The `Darth Vader' of reform
Mitch McConnell's stands aren't always popular, but he doesn't really mind
For 15 years, Kentucky Sen. Mitch McConnell has tried like heck to kill campaign finance reform, and he's not about to give up now. Last spring, when President Bush signed the McCain-Feingold law limiting the unregulated political contributions known as "soft money," McConnell led the broad coalition that sued to overturn it. And when a three-judge federal panel issued a mixed verdict on the law earlier this month, McConnell was the first to file a brief appealing the decision to the Supreme Court, which by law must take the case. When the court rules, perhaps later this year, McConnell will be at the center of one of the most important political-speech cases in a generation.
McConnell is also returning to center stage in the fractious U.S. Senate, as he recovers from successful triple heart bypass surgery February 3. His position as GOP whip makes him in effect the Senate's No. 2 Republican, a lieutenant to new Senate Majority Leader Bill Frist of Tennessee. But Frist's rocky start is increasing the pressure on McConnell and putting his insider's legislative skills to the test. Frist has had trouble persuading moderate GOP senators to back President Bush's tax plan, and last week McConnell helped nudge Senate Finance Chairman Charles Grassley toward the president's position. "Frist will be the outside man," says Slade Gorton, former GOP senator from Washington State, "and McConnell the inside man." McConnell foe Chuck Lewis, executive director of the Center for Public Integrity, says: "Frist is still green compared to a lot of senators. An old hand like McConnell is the kind of guy who would remember: Why didn't you vote with us last time? You need a No. 2 kicking ass and taking names."
Stern and unpretentious, McConnell, 61, brings a razor-sharp focus to his job, a trait he inherited from his mother. As a toddler, McConnell contracted polio, and it was his mom who had to keep him from walking for two years. "I was always able to walk without a limp," he said in an interview, "and that would not have been the case if my mother had not been so disciplined and focused."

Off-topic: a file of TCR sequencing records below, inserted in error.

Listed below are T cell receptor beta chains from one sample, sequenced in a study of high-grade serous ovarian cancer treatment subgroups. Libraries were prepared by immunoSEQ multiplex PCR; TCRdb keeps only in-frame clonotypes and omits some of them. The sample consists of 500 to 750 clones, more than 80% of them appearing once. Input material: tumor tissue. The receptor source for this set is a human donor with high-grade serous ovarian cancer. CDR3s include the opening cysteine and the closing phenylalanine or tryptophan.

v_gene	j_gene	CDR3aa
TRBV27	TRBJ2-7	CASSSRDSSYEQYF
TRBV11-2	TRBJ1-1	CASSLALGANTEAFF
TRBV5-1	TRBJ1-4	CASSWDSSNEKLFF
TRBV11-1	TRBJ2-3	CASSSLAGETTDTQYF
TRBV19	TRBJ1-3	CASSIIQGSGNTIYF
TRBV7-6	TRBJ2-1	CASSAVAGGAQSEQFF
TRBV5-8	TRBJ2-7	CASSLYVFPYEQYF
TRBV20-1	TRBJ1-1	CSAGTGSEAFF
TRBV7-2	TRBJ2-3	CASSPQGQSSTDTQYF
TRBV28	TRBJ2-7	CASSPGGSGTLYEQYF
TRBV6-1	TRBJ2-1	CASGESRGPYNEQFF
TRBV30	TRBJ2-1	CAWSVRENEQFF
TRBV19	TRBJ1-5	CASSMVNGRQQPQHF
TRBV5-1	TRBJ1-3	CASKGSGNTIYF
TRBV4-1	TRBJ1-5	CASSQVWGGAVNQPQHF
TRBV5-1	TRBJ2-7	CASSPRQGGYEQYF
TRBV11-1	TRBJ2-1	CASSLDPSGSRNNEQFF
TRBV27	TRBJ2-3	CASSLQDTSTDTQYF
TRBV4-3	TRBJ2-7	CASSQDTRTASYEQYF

"Spending is speech." Critics say McConnell hasn't focused on much of anything in his Senate career except thwarting campaign finance reform. Former aides disagree, citing child nutrition programs as a particular McConnell priority. Still, the war against campaign finance reform is what McConnell is known for. Common Cause dubbed him the "Darth Vader of campaign finance reform," an image he relishes. "He does come off like a very tough S.O.B.," says Lewis. "He almost sticks his chin out, daring people to punch it."
For McConnell, it's simple. In his view, the First Amendment simply does not permit the regulation of money in politics. "Spending is speech," he has said on the Senate floor. Don Simon of Common Cause notes that McConnell is a fierce fundraiser, and he suspects an ulterior motive: "He also thinks that big-money politics is good and works to the benefit of the Republican Party." Still, there's little doubting McConnell's passion. The case challenging the campaign finance law is known as McConnell v. the Federal Election Commission, and it was McConnell who put together the legal team and the diverse coalition behind it.
Born in Alabama, McConnell was raised in Louisville, Ky., the son of that disciplined stay-at-home mom and a father who worked as an employee-relations manager for DuPont. McConnell first fancied a baseball career, but he caught the political bug at age 14, after watching the 1956 Republican and Democratic conventions. He was student body president in high school, at the University of Louisville, and at the University of Kentucky law school. He worked for Sen. Marlow Cook, a Kentucky Republican, then served as a deputy assistant attorney general in the Ford administration. He won two terms as Jefferson County judge, the county's administrator. In 1984, he rallied from 44 points down to beat two-term Sen. Walter Huddleston.
Today, McConnell, the father of three grown daughters from his first marriage, is half of a power couple: In 1993, he married Elaine Chao, President Bush's labor secretary. They like to go to movies and University of Louisville football games, but they're not big players on the Washington party scene. McConnell prefers to focus on his priorities. "You sort out what's achievable and concentrate on that," he says. It's a lesson he learned from his mother.
This story appears in the May 19, 2003 print edition of U.S. News & World Report.